History of Air Quality in West Michigan

The United States Environmental Protection Agency (EPA) and the state of Michigan together share responsibility for implementing federal Clean Air Act requirements.  In this capacity, the Michigan Department of Environment, Great Lakes, & Energy (EGLE) monitors air pollution levels and works with local community government and planning agencies to develop attainment plans that bring areas in violation of air quality standards into compliance.

The West Michigan Clean Air Coalition, in cooperation with its members and partners as well as the EGLE, works to promote measures that improve air quality throughout the region. Below is a brief history of ozone and particulate matter air quality compliance in West Michigan and our historic progress improving air quality for this area.

Ozone Standards

The 1-Hour Standard

The old ozone standard was an exceedance-based calculation where a violation occurred if a monitor recorded more than three days where the 1-hour ozone values were greater than 124 parts per billion in a three-year period.  From 1978 through 1994, Kent, Ottawa, Muskegon, and Allegan Counties were designated as nonattainment areas because ozone levels exceeded the standard.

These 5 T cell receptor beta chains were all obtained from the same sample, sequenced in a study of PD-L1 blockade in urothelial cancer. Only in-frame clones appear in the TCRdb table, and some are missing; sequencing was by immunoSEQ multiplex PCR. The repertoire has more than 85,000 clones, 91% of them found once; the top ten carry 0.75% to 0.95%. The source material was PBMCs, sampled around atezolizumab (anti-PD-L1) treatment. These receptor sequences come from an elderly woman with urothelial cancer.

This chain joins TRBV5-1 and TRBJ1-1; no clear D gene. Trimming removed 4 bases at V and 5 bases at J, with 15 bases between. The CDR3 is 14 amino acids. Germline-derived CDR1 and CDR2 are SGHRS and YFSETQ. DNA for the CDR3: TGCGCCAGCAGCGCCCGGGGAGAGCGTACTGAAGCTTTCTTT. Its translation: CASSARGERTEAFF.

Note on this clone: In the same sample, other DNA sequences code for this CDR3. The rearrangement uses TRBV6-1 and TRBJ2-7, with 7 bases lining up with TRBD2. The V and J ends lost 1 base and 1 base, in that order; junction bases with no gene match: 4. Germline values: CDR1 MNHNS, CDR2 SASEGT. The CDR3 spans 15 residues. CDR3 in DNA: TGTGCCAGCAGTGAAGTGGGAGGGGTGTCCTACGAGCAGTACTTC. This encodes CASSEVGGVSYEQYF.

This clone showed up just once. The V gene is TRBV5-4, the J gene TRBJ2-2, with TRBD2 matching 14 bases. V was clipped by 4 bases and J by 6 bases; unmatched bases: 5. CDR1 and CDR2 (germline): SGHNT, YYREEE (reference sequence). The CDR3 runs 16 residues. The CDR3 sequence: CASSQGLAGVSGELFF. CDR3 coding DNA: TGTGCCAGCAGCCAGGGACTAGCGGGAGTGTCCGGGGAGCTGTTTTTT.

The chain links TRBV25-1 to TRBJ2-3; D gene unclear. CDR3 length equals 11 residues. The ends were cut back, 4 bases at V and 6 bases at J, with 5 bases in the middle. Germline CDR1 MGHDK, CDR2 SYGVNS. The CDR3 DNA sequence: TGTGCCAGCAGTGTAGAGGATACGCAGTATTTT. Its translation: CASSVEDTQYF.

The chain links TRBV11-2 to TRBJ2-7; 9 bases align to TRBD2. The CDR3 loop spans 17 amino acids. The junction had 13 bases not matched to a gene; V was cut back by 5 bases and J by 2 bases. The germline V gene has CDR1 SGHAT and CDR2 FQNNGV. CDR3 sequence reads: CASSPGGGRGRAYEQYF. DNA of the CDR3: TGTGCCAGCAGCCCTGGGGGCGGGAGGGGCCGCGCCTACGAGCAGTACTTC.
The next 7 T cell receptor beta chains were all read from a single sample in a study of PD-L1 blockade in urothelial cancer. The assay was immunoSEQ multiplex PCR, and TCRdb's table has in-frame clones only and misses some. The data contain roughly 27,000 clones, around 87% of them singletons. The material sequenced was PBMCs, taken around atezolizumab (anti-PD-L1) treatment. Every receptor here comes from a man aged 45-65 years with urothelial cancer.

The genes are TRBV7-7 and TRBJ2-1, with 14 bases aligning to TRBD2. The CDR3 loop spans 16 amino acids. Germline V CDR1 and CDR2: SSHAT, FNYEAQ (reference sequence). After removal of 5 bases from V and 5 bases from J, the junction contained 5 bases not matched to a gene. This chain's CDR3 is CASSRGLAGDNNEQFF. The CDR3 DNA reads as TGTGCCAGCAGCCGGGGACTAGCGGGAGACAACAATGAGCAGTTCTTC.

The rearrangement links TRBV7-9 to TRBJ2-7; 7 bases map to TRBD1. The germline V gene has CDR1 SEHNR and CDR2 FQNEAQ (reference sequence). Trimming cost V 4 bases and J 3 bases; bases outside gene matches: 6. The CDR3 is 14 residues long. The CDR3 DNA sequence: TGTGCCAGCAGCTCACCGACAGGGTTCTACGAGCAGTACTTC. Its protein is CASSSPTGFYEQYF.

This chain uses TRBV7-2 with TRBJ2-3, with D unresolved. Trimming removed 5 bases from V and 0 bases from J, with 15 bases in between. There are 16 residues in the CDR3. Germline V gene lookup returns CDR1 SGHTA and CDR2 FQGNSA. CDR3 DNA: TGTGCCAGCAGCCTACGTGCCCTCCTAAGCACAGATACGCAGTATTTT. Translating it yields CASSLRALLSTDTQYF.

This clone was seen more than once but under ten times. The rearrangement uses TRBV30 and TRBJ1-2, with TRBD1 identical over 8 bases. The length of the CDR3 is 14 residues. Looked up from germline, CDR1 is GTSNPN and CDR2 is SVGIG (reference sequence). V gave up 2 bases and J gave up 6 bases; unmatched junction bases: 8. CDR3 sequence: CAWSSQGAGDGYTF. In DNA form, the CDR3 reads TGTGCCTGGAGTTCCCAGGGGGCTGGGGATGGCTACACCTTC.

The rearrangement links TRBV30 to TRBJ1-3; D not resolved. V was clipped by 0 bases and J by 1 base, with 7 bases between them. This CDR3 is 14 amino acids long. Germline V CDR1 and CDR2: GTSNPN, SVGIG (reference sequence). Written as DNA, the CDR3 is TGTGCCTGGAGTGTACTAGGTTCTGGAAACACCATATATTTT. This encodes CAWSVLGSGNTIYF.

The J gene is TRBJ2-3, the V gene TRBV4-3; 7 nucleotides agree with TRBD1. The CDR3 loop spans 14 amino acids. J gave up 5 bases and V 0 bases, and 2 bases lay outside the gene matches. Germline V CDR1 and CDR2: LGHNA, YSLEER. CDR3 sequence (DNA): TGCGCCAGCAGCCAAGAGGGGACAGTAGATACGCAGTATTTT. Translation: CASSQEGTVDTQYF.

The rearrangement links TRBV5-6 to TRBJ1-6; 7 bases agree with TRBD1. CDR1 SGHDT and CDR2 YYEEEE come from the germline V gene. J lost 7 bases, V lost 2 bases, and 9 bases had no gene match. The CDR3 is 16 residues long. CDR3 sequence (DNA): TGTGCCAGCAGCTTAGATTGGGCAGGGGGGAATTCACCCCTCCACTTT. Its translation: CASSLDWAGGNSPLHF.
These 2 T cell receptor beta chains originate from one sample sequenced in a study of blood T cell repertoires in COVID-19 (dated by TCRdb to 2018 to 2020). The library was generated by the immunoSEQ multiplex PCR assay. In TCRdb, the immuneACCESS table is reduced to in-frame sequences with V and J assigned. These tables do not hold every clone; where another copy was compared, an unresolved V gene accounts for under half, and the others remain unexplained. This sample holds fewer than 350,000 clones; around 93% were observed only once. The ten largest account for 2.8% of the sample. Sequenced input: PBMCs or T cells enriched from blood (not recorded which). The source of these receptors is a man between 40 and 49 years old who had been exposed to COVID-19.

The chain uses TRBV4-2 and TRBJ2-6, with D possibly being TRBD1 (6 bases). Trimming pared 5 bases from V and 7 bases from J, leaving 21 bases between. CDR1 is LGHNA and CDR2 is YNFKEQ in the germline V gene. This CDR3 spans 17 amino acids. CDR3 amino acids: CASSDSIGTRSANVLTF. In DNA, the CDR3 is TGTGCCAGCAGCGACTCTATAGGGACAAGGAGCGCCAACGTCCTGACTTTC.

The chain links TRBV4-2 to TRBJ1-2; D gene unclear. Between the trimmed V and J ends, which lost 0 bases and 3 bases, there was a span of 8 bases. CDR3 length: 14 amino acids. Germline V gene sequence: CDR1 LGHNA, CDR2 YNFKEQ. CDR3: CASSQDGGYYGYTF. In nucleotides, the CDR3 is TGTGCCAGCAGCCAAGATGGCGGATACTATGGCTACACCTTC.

Big Red Lighthouse in Holland, MI

Big Red Lighthouse in Holland, MI

Over 20 years of emission control efforts resulted in the West Michigan counties meeting the 1-hour ozone standard.  The improvement in air quality qualified these areas to be redesignated as “attainment areas.”  The Kent and Ottawa County area was redesignated as attainment in 1996.  Muskegon was redesignated as attainment in 2000, and Allegan County became in attainment in 2001.  As of June 15, 2005, all areas in Michigan are no longer subject to the 1-hour ozone standard.

The 8-Hour Standard

In 1997, the EPA adopted a more stringent 8-hour ozone standard.  This standard is based on concentration levels averaged over an 8-hour period instead of the number of exceedances.  The 8-hour standard was considered more protective of public health for population groups especially sensitive to air pollution--children who are active outdoors, adults engaged in moderate to strenuous outdoor activities, and individuals with respiratory disease, such as asthma. 

Designations for the 8-hour ozone standard were made by the EPA on June 15, 2004.  In West Michigan, Kent, Ottawa, Muskegon, and Allegan were all designated as nonattainment.  The Muskegon nonattainment area was also classified as marginal based on the severity of the ozone pollution measured there.  Overall air quality has since improved in West Michigan, and in response to requests by the Michigan Department of Environment, Great Lakes, & Energy (EGLE), EPA has redesignated Kent, Ottawa, Muskegon, and Allegan Counties as attainment for the 1997 8-hour ozone standard.